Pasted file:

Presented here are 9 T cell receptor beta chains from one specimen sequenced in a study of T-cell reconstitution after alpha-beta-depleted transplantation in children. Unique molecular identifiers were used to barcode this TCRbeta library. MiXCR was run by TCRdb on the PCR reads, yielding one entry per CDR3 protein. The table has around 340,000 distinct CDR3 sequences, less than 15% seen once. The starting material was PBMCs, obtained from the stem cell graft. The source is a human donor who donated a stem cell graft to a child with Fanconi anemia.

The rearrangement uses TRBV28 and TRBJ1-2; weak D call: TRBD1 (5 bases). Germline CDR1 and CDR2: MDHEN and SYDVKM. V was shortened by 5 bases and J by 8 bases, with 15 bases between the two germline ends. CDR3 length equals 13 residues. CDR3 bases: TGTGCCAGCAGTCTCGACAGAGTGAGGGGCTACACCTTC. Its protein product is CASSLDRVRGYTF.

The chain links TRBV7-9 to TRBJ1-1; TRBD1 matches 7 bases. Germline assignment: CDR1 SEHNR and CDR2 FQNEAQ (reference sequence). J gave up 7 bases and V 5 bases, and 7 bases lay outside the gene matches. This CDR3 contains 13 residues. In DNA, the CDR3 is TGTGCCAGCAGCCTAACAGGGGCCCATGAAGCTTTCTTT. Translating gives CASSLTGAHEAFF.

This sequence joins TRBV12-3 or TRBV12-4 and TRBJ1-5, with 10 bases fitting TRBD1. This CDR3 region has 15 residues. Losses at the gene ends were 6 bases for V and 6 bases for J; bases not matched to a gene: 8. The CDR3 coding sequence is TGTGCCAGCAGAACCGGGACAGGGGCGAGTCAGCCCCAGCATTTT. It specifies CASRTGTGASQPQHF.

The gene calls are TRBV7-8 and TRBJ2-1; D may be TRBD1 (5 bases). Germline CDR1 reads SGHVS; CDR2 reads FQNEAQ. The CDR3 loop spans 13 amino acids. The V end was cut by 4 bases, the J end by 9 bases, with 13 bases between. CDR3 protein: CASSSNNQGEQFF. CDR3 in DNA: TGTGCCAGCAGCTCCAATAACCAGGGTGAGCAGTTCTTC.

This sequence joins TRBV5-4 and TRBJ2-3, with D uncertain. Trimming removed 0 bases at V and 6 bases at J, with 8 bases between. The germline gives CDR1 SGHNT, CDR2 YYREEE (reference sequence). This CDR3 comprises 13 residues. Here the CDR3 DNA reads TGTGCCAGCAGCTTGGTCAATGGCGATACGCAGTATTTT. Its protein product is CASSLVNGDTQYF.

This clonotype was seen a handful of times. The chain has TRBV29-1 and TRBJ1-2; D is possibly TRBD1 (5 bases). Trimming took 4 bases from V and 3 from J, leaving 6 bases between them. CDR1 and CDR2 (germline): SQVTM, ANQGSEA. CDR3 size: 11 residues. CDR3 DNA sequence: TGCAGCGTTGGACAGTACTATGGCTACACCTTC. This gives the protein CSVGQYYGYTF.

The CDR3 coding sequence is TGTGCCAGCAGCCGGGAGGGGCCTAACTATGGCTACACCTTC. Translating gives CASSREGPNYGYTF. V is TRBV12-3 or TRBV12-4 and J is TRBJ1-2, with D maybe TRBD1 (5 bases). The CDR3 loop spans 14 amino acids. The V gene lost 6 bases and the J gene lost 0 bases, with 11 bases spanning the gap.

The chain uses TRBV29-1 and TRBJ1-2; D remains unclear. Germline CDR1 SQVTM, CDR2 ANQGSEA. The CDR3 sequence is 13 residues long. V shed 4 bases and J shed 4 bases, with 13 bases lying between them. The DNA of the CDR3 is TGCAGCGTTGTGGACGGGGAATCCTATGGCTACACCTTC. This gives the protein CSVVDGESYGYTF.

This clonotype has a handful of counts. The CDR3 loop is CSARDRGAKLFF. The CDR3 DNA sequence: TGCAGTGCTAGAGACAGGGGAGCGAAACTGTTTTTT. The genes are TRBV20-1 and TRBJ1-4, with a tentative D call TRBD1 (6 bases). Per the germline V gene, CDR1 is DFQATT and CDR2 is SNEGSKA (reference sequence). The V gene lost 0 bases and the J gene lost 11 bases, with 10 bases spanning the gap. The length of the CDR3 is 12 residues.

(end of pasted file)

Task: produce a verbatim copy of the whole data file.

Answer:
Presented here are 9 T cell receptor beta chains from one specimen sequenced in a study of T-cell reconstitution after alpha-beta-depleted transplantation in children. Unique molecular identifiers were used to barcode this TCRbeta library. MiXCR was run by TCRdb on the PCR reads, yielding one entry per CDR3 protein. The table has around 340,000 distinct CDR3 sequences, less than 15% seen once. The starting material was PBMCs, obtained from the stem cell graft. The source is a human donor who donated a stem cell graft to a child with Fanconi anemia.

The rearrangement uses TRBV28 and TRBJ1-2; weak D call: TRBD1 (5 bases). Germline CDR1 and CDR2: MDHEN and SYDVKM. V was shortened by 5 bases and J by 8 bases, with 15 bases between the two germline ends. CDR3 length equals 13 residues. CDR3 bases: TGTGCCAGCAGTCTCGACAGAGTGAGGGGCTACACCTTC. Its protein product is CASSLDRVRGYTF.

The chain links TRBV7-9 to TRBJ1-1; TRBD1 matches 7 bases. Germline assignment: CDR1 SEHNR and CDR2 FQNEAQ (reference sequence). J gave up 7 bases and V 5 bases, and 7 bases lay outside the gene matches. This CDR3 contains 13 residues. In DNA, the CDR3 is TGTGCCAGCAGCCTAACAGGGGCCCATGAAGCTTTCTTT. Translating gives CASSLTGAHEAFF.

This sequence joins TRBV12-3 or TRBV12-4 and TRBJ1-5, with 10 bases fitting TRBD1. This CDR3 region has 15 residues. Losses at the gene ends were 6 bases for V and 6 bases for J; bases not matched to a gene: 8. The CDR3 coding sequence is TGTGCCAGCAGAACCGGGACAGGGGCGAGTCAGCCCCAGCATTTT. It specifies CASRTGTGASQPQHF.

The gene calls are TRBV7-8 and TRBJ2-1; D may be TRBD1 (5 bases). Germline CDR1 reads SGHVS; CDR2 reads FQNEAQ. The CDR3 loop spans 13 amino acids. The V end was cut by 4 bases, the J end by 9 bases, with 13 bases between. CDR3 protein: CASSSNNQGEQFF. CDR3 in DNA: TGTGCCAGCAGCTCCAATAACCAGGGTGAGCAGTTCTTC.

This sequence joins TRBV5-4 and TRBJ2-3, with D uncertain. Trimming removed 0 bases at V and 6 bases at J, with 8 bases between. The germline gives CDR1 SGHNT, CDR2 YYREEE (reference sequence). This CDR3 comprises 13 residues. Here the CDR3 DNA reads TGTGCCAGCAGCTTGGTCAATGGCGATACGCAGTATTTT. Its protein product is CASSLVNGDTQYF.

This clonotype was seen a handful of times. The chain has TRBV29-1 and TRBJ1-2; D is possibly TRBD1 (5 bases). Trimming took 4 bases from V and 3 from J, leaving 6 bases between them. CDR1 and CDR2 (germline): SQVTM, ANQGSEA. CDR3 size: 11 residues. CDR3 DNA sequence: TGCAGCGTTGGACAGTACTATGGCTACACCTTC. This gives the protein CSVGQYYGYTF.

The CDR3 coding sequence is TGTGCCAGCAGCCGGGAGGGGCCTAACTATGGCTACACCTTC. Translating gives CASSREGPNYGYTF. V is TRBV12-3 or TRBV12-4 and J is TRBJ1-2, with D maybe TRBD1 (5 bases). The CDR3 loop spans 14 amino acids. The V gene lost 6 bases and the J gene lost 0 bases, with 11 bases spanning the gap.

The chain uses TRBV29-1 and TRBJ1-2; D remains unclear. Germline CDR1 SQVTM, CDR2 ANQGSEA. The CDR3 sequence is 13 residues long. V shed 4 bases and J shed 4 bases, with 13 bases lying between them. The DNA of the CDR3 is TGCAGCGTTGTGGACGGGGAATCCTATGGCTACACCTTC. This gives the protein CSVVDGESYGYTF.

This clonotype has a handful of counts. The CDR3 loop is CSARDRGAKLFF. The CDR3 DNA sequence: TGCAGTGCTAGAGACAGGGGAGCGAAACTGTTTTTT. The genes are TRBV20-1 and TRBJ1-4, with a tentative D call TRBD1 (6 bases). Per the germline V gene, CDR1 is DFQATT and CDR2 is SNEGSKA (reference sequence). The V gene lost 0 bases and the J gene lost 11 bases, with 10 bases spanning the gap. The length of the CDR3 is 12 residues.